* Transparency International said more countries declined than improved in its 2016 Corruption Perception Index results, which show that five of the 11 most corrupt countries in the world come from the Middle East and North Africa region. The Berlin-based organization also found Cape Verde and São Tomé and Príncipe to be the most improved African countries and Somalia the most corrupt worldwide.
* Sub-Saharan Africa-focused investment company Atlas Mara Ltd. signed a commercial partnership with Visa Inc., enabling Atlas Mara's operating banks across Africa to use existing Visa payment platforms.
MIDDLE EAST AND NORTH AFRICA
* Malath Cooperative Insurance and Reinsurance Co. obtained approval from the Saudi Arabian Monetary Authority to halt its reinsurance business activities. The company said the move is not expected to have a negative impact on the insurer's operations and will instead boost its solvency and investment returns.
* Saudi Arabia's Capital Market Authority approved Saudi Kuwaiti Finance House's public offer of Baitk Al Samid GCC Multi-Asset Defensive Fund and Baitk Liquidity Fund, as well as SAMBA Capital & Investment Management Co.'s public offer of Al Jood GCC Equity Fund.
* Abu Dhabi Commercial Bank PJSC's majority shareholder, the Abu Dhabi Investment Council, increased its stake in the lender to 62.52% from 58.08% after a capital reduction through a share buyback.
* Recent decisions taken by the UAE Insurance Authority are meant to increase the profitability of local insurance firms by nearly 50%, though they entail higher costs for health and motor insurance policies, local insurance experts tell Al-Bayan.
* Khalid Hamad, executive director of banking supervision at the Central Bank of Bahrain, said there is no liquidity shortage at banks in the country, Al-Ayam reports.
* Warba Bank KSCP received regulatory approval to issue a $250 million Islamic bond.
* Ahli Bank SAOG recommended a cash dividend 10 Omani baizas per share as it posted a 6.9% year-over-year growth in net profit to 29.6 million rials for 2016. Meanwhile, Bank Dhofar SAOG proposed a cash dividend of 13.5%, amounting to 25.6 million rials, and the issue of 142,440,105 bonus shares.
* Qatar International Islamic Bank (QSC) recommended paying a cash dividend of 4 rials per share for 2016 as it posted 2016 net profit of 784.8 million rials, compared to 784.2 million rials a year ago.
* Russian President Vladimir Putin on Jan. 25 said the Qatar Investment Authority intends to invest an additional $2 billion in new oil extraction projects in his country, following its recent purchase of a stake in Russia's state-owned oil firm Rosneft, the Financial Times reports.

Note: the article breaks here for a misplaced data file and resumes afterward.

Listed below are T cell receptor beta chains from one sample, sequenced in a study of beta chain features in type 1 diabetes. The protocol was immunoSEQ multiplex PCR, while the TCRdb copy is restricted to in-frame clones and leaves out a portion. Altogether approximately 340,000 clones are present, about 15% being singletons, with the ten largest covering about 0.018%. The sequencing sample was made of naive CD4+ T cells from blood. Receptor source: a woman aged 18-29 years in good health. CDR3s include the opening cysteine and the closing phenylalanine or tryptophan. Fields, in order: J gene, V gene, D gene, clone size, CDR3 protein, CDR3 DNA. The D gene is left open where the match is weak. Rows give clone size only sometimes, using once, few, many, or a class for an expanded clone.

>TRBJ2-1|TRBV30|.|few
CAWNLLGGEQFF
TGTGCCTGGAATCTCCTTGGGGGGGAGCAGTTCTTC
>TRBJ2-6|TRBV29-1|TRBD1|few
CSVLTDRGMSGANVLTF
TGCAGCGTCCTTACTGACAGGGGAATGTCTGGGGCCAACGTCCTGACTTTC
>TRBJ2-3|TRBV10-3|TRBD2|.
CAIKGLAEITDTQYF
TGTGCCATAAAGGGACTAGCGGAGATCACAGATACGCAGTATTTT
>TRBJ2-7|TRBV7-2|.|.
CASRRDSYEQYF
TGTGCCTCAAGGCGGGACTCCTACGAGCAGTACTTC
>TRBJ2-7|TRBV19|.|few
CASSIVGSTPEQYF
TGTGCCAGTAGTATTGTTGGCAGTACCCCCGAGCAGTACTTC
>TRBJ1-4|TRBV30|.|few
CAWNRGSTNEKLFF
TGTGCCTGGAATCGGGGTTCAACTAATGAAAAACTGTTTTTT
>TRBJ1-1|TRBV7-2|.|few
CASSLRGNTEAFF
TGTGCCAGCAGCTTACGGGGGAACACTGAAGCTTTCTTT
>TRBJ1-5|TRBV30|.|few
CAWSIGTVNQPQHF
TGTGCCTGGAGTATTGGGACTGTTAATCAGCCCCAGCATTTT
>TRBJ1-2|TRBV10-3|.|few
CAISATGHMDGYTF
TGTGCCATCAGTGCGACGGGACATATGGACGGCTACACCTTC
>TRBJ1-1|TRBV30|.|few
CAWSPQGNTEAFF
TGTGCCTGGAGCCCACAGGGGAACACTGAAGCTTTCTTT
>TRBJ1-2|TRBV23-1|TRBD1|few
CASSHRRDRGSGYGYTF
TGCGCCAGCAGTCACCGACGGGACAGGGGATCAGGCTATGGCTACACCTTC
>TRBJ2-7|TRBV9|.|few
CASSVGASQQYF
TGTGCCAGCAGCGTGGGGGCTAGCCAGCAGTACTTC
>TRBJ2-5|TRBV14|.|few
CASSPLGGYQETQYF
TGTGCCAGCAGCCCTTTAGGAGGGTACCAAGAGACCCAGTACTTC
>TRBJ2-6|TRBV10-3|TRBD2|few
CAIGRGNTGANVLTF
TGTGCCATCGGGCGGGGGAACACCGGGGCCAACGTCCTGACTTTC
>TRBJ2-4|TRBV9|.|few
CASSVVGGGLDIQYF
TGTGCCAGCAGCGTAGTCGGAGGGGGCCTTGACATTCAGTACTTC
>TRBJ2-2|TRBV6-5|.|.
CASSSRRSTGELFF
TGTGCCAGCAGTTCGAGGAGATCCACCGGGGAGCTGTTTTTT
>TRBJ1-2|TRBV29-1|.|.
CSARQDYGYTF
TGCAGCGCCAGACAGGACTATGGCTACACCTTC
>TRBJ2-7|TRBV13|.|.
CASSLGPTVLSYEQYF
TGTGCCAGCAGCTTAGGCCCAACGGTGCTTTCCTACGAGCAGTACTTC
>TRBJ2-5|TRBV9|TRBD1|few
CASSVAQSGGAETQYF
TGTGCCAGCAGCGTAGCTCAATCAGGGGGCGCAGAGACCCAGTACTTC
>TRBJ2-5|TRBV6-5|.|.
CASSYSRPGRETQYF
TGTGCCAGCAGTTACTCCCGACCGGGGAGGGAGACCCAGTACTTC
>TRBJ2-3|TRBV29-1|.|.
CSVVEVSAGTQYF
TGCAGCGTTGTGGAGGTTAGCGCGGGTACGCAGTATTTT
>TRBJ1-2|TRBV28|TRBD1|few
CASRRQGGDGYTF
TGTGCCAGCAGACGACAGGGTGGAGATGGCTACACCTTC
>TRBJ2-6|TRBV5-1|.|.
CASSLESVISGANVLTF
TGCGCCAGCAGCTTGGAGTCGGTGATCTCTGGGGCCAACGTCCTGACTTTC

* The central banks of Iran and Turkey signed a cooperation agreement to address current banking issues between the two countries, including the integration of the two countries' payment networks and the use of national currencies for bilateral trade, the Financial Tribune reports.
* Etihad Islamic Investment purchased 13 million shares in Jordan Dubai Islamic Bank from Bank al Etihad at 1.88 Jordanian dinars per share, increasing its stake in the unit to 61.8%, Reuters reports.
* Tunisia will begin a roadshow Feb. 5 for its planned issuance of a €1 billion eurobond, an insider tells Reuters. Proceeds from the eurobond, which is set to be priced Feb. 14 at 5% to 6%, will be used to cover the nation's deficit after its economy was severely affected following militant attacks that damaged its tourism industry.
EAST AND WEST AFRICA
* Stanbic IBTC Holdings Plc named Yinka Sanni CEO, with effect from Jan. 19, replacing Sola David-Borha, who resigned from the post to become parent Standard Bank Group Ltd.'s CEO for the rest of Africa. Demola Sogunle took over Sanni's duties as CEO of Stanbic IBTC Bank Plc, effective Jan. 25.
* Nigeria presented the African Development Bank with its recovery plan, which includes proposals for privatizing state assets and raising oil production, according to Financial Afrik.
* The Bank of Ghana denied social media reports that it is issuing new denominations of 30 cedis, 100 cedis and 200 cedis.
* New Gambian President Adama Barrow returned to his country from Senegal to take office after his predecessor, Yahya Jammeh, went into exile in Equatorial Guinea under a threat by West African leaders to remove the defeated leader by force, Bloomberg News reports.
* The Central Bank of Kenya canceled the auction of a reopened 15-year Treasury bond worth up to 30 billion shillings that was scheduled this month, Reuters reports.
CENTRAL AND SOUTHERN AFRICA
* Protesters yesterday stormed a Barclays Africa Group Ltd. branch in Durban, South Africa, demanding that the bank pay back money from a bailout provided by the South African Reserve Bank to Bankorp, Bloomberg News writes. The protests followed a leaked draft report by the country's graft ombudsman, stating that Barclays Africa may have received undue state support when it acquired Bankorp in 1992.
* Banco de Moçambique Governor Rogério Zandamela said a cycle of monetary policy tightening undertaken by the central bank had helped stabilize the metical and cool rising consumer prices toward the end of 2016, and expects the trend to continue this year, Jornal Notícias reports.
IN OTHER PARTS OF THE WORLD
Asia-Pacific: Zurich, Bank of China form bancassurance partnership; Fiji maintains policy rate
Europe: RBS adds £3.1B in provisions; Nordea's Q4'16 profit rises; Generali CFO to leave
Latin America: Banrisul could be privatized; Interacciones' Q4'16 profit rises 16.9%
North America: Chinese firm reportedly buying MoneyGram; Harvard to outsource money management
North America Insurance: Health law repeal may come as early as March; Aetna faces lawsuit
Leo Magno, Henni Abdelghani, Pádraig Belton and Helen Popper contributed to this report.
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